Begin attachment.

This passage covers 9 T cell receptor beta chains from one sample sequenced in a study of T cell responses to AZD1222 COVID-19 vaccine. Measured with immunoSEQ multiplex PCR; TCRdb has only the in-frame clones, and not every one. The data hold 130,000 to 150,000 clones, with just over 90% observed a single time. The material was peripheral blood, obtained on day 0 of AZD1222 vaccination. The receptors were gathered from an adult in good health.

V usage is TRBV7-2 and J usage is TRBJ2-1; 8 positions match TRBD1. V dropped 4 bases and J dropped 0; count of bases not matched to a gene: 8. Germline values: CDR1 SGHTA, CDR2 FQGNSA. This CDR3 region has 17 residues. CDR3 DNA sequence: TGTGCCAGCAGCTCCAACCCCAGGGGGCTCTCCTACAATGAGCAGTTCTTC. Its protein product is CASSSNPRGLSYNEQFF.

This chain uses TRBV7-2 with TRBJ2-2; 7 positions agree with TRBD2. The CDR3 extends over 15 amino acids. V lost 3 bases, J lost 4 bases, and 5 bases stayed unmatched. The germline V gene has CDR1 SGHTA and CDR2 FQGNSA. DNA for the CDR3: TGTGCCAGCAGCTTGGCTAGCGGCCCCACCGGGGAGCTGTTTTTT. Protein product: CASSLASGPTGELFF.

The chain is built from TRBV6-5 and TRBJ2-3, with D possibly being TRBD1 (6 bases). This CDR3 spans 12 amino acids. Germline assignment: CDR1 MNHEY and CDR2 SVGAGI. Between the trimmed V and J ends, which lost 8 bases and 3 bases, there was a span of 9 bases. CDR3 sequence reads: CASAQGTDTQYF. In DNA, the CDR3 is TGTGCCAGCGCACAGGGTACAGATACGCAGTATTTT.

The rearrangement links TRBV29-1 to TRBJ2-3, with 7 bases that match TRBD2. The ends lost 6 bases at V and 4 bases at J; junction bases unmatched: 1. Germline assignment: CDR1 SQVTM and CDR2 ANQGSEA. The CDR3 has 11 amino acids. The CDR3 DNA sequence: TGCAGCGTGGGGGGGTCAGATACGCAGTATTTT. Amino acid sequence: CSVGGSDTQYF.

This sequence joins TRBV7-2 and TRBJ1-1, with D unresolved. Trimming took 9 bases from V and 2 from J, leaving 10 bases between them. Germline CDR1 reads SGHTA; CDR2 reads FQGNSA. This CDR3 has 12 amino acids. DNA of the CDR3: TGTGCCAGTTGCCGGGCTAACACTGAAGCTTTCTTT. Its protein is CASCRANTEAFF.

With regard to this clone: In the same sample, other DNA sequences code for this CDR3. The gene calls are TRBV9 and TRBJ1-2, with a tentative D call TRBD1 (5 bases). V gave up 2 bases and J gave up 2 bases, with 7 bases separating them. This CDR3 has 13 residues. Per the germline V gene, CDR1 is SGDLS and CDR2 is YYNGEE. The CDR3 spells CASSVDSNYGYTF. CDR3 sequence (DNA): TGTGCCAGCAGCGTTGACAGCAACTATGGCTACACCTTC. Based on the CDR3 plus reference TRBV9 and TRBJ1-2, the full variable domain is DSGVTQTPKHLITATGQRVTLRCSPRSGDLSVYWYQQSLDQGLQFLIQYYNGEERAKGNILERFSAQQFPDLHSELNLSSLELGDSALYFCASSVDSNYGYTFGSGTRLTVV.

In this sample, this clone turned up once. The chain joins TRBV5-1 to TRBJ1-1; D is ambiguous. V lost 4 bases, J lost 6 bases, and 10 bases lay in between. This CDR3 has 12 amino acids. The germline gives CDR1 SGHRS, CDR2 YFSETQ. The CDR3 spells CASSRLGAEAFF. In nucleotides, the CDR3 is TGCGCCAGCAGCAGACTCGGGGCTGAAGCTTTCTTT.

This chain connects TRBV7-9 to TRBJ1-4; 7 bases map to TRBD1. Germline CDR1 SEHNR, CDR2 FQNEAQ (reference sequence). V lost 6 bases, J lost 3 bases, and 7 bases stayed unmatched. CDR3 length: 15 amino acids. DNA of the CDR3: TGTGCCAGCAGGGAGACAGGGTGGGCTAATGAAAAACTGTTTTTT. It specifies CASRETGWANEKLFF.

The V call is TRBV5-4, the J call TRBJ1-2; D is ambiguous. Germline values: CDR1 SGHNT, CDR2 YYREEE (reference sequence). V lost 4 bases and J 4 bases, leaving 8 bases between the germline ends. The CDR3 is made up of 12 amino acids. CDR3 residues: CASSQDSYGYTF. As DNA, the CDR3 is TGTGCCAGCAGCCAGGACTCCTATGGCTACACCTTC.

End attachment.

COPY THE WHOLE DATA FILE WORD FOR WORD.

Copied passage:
This passage covers 9 T cell receptor beta chains from one sample sequenced in a study of T cell responses to AZD1222 COVID-19 vaccine. Measured with immunoSEQ multiplex PCR; TCRdb has only the in-frame clones, and not every one. The data hold 130,000 to 150,000 clones, with just over 90% observed a single time. The material was peripheral blood, obtained on day 0 of AZD1222 vaccination. The receptors were gathered from an adult in good health.

V usage is TRBV7-2 and J usage is TRBJ2-1; 8 positions match TRBD1. V dropped 4 bases and J dropped 0; count of bases not matched to a gene: 8. Germline values: CDR1 SGHTA, CDR2 FQGNSA. This CDR3 region has 17 residues. CDR3 DNA sequence: TGTGCCAGCAGCTCCAACCCCAGGGGGCTCTCCTACAATGAGCAGTTCTTC. Its protein product is CASSSNPRGLSYNEQFF.

This chain uses TRBV7-2 with TRBJ2-2; 7 positions agree with TRBD2. The CDR3 extends over 15 amino acids. V lost 3 bases, J lost 4 bases, and 5 bases stayed unmatched. The germline V gene has CDR1 SGHTA and CDR2 FQGNSA. DNA for the CDR3: TGTGCCAGCAGCTTGGCTAGCGGCCCCACCGGGGAGCTGTTTTTT. Protein product: CASSLASGPTGELFF.

The chain is built from TRBV6-5 and TRBJ2-3, with D possibly being TRBD1 (6 bases). This CDR3 spans 12 amino acids. Germline assignment: CDR1 MNHEY and CDR2 SVGAGI. Between the trimmed V and J ends, which lost 8 bases and 3 bases, there was a span of 9 bases. CDR3 sequence reads: CASAQGTDTQYF. In DNA, the CDR3 is TGTGCCAGCGCACAGGGTACAGATACGCAGTATTTT.

The rearrangement links TRBV29-1 to TRBJ2-3, with 7 bases that match TRBD2. The ends lost 6 bases at V and 4 bases at J; junction bases unmatched: 1. Germline assignment: CDR1 SQVTM and CDR2 ANQGSEA. The CDR3 has 11 amino acids. The CDR3 DNA sequence: TGCAGCGTGGGGGGGTCAGATACGCAGTATTTT. Amino acid sequence: CSVGGSDTQYF.

This sequence joins TRBV7-2 and TRBJ1-1, with D unresolved. Trimming took 9 bases from V and 2 from J, leaving 10 bases between them. Germline CDR1 reads SGHTA; CDR2 reads FQGNSA. This CDR3 has 12 amino acids. DNA of the CDR3: TGTGCCAGTTGCCGGGCTAACACTGAAGCTTTCTTT. Its protein is CASCRANTEAFF.

With regard to this clone: In the same sample, other DNA sequences code for this CDR3. The gene calls are TRBV9 and TRBJ1-2, with a tentative D call TRBD1 (5 bases). V gave up 2 bases and J gave up 2 bases, with 7 bases separating them. This CDR3 has 13 residues. Per the germline V gene, CDR1 is SGDLS and CDR2 is YYNGEE. The CDR3 spells CASSVDSNYGYTF. CDR3 sequence (DNA): TGTGCCAGCAGCGTTGACAGCAACTATGGCTACACCTTC. Based on the CDR3 plus reference TRBV9 and TRBJ1-2, the full variable domain is DSGVTQTPKHLITATGQRVTLRCSPRSGDLSVYWYQQSLDQGLQFLIQYYNGEERAKGNILERFSAQQFPDLHSELNLSSLELGDSALYFCASSVDSNYGYTFGSGTRLTVV.

In this sample, this clone turned up once. The chain joins TRBV5-1 to TRBJ1-1; D is ambiguous. V lost 4 bases, J lost 6 bases, and 10 bases lay in between. This CDR3 has 12 amino acids. The germline gives CDR1 SGHRS, CDR2 YFSETQ. The CDR3 spells CASSRLGAEAFF. In nucleotides, the CDR3 is TGCGCCAGCAGCAGACTCGGGGCTGAAGCTTTCTTT.

This chain connects TRBV7-9 to TRBJ1-4; 7 bases map to TRBD1. Germline CDR1 SEHNR, CDR2 FQNEAQ (reference sequence). V lost 6 bases, J lost 3 bases, and 7 bases stayed unmatched. CDR3 length: 15 amino acids. DNA of the CDR3: TGTGCCAGCAGGGAGACAGGGTGGGCTAATGAAAAACTGTTTTTT. It specifies CASRETGWANEKLFF.

The V call is TRBV5-4, the J call TRBJ1-2; D is ambiguous. Germline values: CDR1 SGHNT, CDR2 YYREEE (reference sequence). V lost 4 bases and J 4 bases, leaving 8 bases between the germline ends. The CDR3 is made up of 12 amino acids. CDR3 residues: CASSQDSYGYTF. As DNA, the CDR3 is TGTGCCAGCAGCCAGGACTCCTATGGCTACACCTTC.